The Navodaya or new wave of Kannada Poetry was the golden period for Kannadigas as during this time, they got a chance to renew the dormant poetic prowess trapped in the shackles of the British rule. It was this period when the beauty of the language and its poetry reached new heights, rising like a phoenix from the ashes of oppression and indifference.
The notable poets of this era were Srikanthaiah, Kuvempu, Bendre, Karanth, and many others. They broke the limitations imposed upon literature by conventional and orthodox poets and started narrating religious epics in their own way, while trespassing beyond the contemporary or historic Indian society and capturing aspects from other cultures.
The Initial Years of D.R. Bendre
A Chitpavan Brahmin by birth, Bendre was born on 31st January 1896, in Dharwad, Karnataka. His family had many scholars, especially of the Sanskrit Language. Bendre did his bachelor’s course from Fergusson College Pune. He later became a teacher in Victoria High School of Dharwad and later did his Masters in Arts.
His main work was always teaching when he taught at Victoria and then at D.A.V. college of Solapur. He later became an advisor at All India Radio. Later in his life Dattatrey started a group called as Geleyara Gumpu, which attracted many poets from all over Karnataka.
His Work and Achievements
Dattatrey wrote under the penname Ambikatanayadatta, which translated to Datta, the Son of Ambika. He took up the name in honor of his mother. His earlier works were simple and in a language used colloquially, but later he started taking deep insights into the society and human philosophies. In fact, his suave and simple life style was threefold, as described by G.S. Amur.
His biological self was represented by D.R. Bendre, the thinking individual was represented by Professor Bendre, and the creativity was represented by Ambikatanayadatta. Bendre was one of the earliest poets in the field of modern Kannada poetry and he was almost like a father figure. His poetry was an all pervasive form of art still practiced in telling folklores and as hymns and chants.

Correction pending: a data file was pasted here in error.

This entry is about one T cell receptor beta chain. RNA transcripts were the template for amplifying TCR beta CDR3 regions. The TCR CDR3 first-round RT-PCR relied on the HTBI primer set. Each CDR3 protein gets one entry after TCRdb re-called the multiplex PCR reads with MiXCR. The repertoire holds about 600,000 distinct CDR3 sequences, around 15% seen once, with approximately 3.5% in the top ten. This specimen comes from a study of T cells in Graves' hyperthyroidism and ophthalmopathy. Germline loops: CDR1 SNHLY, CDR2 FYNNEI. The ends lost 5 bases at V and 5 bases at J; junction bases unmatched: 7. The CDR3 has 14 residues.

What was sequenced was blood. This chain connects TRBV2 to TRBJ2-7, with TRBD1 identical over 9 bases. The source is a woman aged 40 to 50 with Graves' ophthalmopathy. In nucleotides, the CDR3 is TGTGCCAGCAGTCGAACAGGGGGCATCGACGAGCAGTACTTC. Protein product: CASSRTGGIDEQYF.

He employed many points of views and thought lines while writing poems. One of his famous works of poetry is Nada Lila. In this collection of poetry he incorporated the aspects of patriotism, reformation, traditions, Indian culture, and many other aspects. In poems like Patargiri or Mudalmaneya, he brought out his use of different symbolisms and idioms while penning down some rhyming lines.
Bendre also had a fixation with numbers which became a part of his book Vhishvadharanasutra. He has won six awards for his contribution to literature, and he won the Jnanpith in 1974 for his poetic collection Naaku Tanto. Before that he also won the Padma Shri in 1968, the Kelkar Prize, and the fellowship of Sahitya Academy.
His Legacy and Demise
Being such a notable poet of the Navodaya period, Bendre was given the title of Varakavi, or Gifted Poet. He was the second among seven Jnanpith award winning kannada authors. Udupi Adamaru Math confferred the title of Karnataka Kula Thilaaka on him.
Bendre came up with the tradition of Nada-habba, a festival that celebrates all land and its produce, and this is still practiced. He was also sentened to imprisonment after he wrote the book Nara Bali, or human sacrifise.
He was house arrested on the grave charges of sedition after writing that book. Girish Karnad made a documentary on Bendre’s life, as he is very easily considered to be one of the greated poets of Karnataka. He passed away on the 21st of October, 1981.